If I caught you up relatively early this morning (very early if you are on the west coast) and you missed out on some earth-shattering comedy this last calendar year, you’ll thank me for this review. The well known Brit comedy duo of Simon Pegg and Nick Frost–You may know them Shawn of the Dead, Hot Fuzz, and Pau… you know what, we’ll leave that little experiment out–joined together to make the last film of their “Cornetto Trilogy.” It’s thematically linked, rather than chronologically, so you shouldn’t be confused when familiar actors showing up playing brand new characters.
Let’s get this first bit out of the way.. I dislike most modern comedy. The Anchorman movies, Grown Ups 2, and any other manner of lowest common denominator garbage that Hollywood spills out on a regular basis. That said, certain comedies, such as The Big Lebowski, or, in this case, the work of Pegg and Frost speaks to me on a more personal level. Like all comedy, you’ll have to knock yourself down a few rungs on the ladder to enjoy it. Having a few drinks wouldn’t hurt either. But the film is funny and random enough on its own to make it at least an amusing experience for even the most stoic of movie-watchers.
The premise is familiar; five high school friends had a night out on the town after graduation, looking to down a dozen pints over a mile walk through town. Having failed, many years later one of the kids, now a grown adult, still struggles with the fact that high school was the best time of his life. All his friends have gone on to various successful careers; they have grown more mature, given up partying, and become pretty regular sticks in the mud all around. On the other side of the dichotomy, the man-child Gary (Played by Pegg) still shirks any responsibility or maturity. He guilts, bribes and or forces every member of his posse into heading back to their hometown and re-attempting the mile of pints and drunken debauchery.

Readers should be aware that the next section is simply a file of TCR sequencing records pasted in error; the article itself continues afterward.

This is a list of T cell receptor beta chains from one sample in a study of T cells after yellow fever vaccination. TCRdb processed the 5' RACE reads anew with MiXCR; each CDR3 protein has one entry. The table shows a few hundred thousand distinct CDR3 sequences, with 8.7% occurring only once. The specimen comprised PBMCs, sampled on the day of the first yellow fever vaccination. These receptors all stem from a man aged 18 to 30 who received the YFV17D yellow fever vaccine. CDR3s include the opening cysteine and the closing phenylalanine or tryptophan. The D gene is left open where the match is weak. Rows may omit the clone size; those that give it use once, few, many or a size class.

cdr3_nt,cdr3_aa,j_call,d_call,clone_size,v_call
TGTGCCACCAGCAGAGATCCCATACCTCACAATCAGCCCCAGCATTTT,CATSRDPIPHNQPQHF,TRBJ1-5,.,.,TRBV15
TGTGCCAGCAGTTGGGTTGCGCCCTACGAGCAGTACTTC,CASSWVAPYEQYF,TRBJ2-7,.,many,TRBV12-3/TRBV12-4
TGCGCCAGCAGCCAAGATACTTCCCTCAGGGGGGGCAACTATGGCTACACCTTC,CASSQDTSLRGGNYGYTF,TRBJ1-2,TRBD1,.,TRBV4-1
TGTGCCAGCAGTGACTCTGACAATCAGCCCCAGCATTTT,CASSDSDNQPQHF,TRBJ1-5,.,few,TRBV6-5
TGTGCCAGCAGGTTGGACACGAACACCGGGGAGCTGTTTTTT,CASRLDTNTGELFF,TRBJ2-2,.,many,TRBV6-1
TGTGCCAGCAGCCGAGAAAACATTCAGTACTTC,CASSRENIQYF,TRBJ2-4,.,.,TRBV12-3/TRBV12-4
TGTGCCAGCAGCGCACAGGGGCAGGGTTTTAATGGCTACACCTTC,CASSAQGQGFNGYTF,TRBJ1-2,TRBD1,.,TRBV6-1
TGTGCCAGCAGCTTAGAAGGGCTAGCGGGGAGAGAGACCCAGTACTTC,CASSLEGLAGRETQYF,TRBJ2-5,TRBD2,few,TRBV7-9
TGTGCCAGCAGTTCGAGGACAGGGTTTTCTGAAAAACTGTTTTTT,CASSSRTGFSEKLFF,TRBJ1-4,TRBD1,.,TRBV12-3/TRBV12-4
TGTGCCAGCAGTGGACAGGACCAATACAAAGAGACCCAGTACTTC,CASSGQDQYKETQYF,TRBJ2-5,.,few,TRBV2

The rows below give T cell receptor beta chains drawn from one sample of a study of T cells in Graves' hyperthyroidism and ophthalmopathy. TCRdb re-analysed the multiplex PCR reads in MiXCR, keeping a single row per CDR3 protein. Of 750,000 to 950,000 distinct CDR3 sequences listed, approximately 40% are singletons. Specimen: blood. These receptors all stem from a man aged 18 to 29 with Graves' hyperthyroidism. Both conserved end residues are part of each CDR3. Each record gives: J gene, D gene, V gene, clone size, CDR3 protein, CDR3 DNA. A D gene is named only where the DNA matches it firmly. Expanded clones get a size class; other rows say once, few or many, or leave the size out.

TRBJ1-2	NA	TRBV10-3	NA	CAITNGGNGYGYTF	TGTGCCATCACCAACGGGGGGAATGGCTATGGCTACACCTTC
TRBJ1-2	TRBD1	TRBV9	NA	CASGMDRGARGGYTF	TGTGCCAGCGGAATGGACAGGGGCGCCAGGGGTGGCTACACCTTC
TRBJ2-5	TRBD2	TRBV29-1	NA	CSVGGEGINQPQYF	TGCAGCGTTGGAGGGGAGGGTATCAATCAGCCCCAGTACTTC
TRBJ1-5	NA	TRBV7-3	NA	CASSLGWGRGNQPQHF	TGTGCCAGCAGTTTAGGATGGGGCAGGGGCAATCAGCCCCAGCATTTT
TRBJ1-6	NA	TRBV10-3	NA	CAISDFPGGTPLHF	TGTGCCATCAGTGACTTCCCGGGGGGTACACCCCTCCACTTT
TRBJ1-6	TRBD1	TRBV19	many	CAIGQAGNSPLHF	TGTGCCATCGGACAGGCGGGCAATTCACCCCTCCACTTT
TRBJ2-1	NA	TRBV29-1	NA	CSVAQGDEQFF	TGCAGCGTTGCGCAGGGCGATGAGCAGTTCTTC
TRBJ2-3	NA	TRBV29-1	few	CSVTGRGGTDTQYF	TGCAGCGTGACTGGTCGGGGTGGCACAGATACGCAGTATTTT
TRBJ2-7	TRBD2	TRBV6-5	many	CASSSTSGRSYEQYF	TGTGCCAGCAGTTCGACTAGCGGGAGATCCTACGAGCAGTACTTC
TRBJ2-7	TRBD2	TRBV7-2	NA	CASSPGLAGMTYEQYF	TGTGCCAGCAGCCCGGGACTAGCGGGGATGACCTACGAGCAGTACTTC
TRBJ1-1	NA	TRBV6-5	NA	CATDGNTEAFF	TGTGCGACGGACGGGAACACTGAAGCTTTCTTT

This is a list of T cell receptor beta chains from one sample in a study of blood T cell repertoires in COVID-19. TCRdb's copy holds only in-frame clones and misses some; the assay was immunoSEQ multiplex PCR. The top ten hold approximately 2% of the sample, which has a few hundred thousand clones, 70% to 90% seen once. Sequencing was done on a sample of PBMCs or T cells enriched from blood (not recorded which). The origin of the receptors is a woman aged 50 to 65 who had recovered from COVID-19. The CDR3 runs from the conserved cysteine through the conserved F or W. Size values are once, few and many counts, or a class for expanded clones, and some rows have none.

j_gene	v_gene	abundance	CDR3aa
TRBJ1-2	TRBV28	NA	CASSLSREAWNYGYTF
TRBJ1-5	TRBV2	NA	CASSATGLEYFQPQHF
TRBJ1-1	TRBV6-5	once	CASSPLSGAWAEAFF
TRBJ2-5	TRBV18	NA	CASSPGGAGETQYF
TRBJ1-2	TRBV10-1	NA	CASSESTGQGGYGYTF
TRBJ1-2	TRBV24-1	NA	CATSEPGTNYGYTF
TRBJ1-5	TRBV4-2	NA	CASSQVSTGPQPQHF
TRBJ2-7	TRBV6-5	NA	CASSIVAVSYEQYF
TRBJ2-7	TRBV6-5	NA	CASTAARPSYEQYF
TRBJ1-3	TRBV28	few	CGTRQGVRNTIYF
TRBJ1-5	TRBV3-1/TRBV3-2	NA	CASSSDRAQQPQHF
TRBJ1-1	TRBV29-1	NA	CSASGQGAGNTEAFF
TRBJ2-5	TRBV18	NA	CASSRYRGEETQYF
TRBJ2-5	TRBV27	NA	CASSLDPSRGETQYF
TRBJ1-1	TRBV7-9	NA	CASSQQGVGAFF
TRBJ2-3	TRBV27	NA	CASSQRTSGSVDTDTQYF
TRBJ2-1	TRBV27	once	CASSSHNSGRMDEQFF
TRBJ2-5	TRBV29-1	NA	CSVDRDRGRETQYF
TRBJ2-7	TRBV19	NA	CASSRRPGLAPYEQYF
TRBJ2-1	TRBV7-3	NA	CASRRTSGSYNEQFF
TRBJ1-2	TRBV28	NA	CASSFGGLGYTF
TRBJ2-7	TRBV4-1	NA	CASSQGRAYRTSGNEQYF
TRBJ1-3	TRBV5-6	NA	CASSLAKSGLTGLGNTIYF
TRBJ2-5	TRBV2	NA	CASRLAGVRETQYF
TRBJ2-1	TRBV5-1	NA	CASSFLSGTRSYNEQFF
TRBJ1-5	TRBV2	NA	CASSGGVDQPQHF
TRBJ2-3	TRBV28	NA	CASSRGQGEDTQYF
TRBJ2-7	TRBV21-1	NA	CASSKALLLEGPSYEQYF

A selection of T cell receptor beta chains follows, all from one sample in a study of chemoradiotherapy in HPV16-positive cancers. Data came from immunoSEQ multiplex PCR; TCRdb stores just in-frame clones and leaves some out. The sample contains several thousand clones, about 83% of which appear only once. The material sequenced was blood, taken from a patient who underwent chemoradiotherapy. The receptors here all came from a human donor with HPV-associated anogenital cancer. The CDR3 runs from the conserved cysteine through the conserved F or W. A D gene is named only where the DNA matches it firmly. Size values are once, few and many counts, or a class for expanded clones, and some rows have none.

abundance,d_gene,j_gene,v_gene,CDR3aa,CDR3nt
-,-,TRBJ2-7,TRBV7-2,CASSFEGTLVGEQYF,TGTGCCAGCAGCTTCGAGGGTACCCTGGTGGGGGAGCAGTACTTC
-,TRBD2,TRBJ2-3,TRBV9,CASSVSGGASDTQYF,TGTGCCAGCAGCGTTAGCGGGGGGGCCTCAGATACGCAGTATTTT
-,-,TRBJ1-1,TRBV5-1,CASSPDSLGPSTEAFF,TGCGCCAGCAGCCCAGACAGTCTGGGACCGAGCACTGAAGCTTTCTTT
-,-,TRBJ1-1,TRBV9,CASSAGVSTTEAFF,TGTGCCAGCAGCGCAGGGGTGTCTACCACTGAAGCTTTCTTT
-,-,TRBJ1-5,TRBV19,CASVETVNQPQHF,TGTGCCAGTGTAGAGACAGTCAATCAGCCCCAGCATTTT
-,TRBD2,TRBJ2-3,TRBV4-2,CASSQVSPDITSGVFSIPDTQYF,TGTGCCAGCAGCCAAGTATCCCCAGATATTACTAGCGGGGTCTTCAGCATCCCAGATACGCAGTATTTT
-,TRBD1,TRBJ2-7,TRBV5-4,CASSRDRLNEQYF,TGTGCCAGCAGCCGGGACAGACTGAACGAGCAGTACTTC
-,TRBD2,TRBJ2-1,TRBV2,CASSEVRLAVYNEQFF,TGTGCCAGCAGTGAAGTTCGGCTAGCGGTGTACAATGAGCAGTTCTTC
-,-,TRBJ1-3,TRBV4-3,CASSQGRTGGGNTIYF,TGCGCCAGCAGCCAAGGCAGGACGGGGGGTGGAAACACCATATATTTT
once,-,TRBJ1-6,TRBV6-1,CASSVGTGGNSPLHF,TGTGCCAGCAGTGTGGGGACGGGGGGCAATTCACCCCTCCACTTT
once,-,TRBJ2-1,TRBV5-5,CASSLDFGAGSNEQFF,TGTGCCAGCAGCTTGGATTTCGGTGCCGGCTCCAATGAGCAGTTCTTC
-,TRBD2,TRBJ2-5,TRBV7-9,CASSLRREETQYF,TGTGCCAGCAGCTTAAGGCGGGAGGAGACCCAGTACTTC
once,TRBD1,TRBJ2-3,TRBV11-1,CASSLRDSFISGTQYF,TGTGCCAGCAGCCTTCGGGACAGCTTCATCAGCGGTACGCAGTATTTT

Here is where things get odd, as they often do in Pegg-Frost films. The town is entirely different from how they remember it. No one running the bars seems to remember them, and they have all been changed into generic, run of the mill corporately owned chain establishments. As it turns out, aliens (yes, aliens) have been taking over people in a sort of the Invasion of the Body Snatchers type scenario. Now, it’s up to the five guys to try to fix the town, or die trying.
Most of the strength of this film is in the interactions between its characters. The plot itself, while amusing, is not enough to stand under its own weight. It is the sharp, quick witted comedy that we have come to know out of Britain that provides the flow this experience needs. The characters interact in a believable way, something uncommon for a comedy, and the sort of role reversal with Nick Frost becoming the more responsible and mature of the pair shows good acting versatility by the group. This film, having come out a good 6 years after Hot Fuzz, almost is telling a story about itself. Simon Pegg is proud of his ridiculous comedic movies, and wants to come back to give it one big blowout. Unlike the Golden Mile in the film, however, The World’s End was a good idea and should be a hit with any viewer.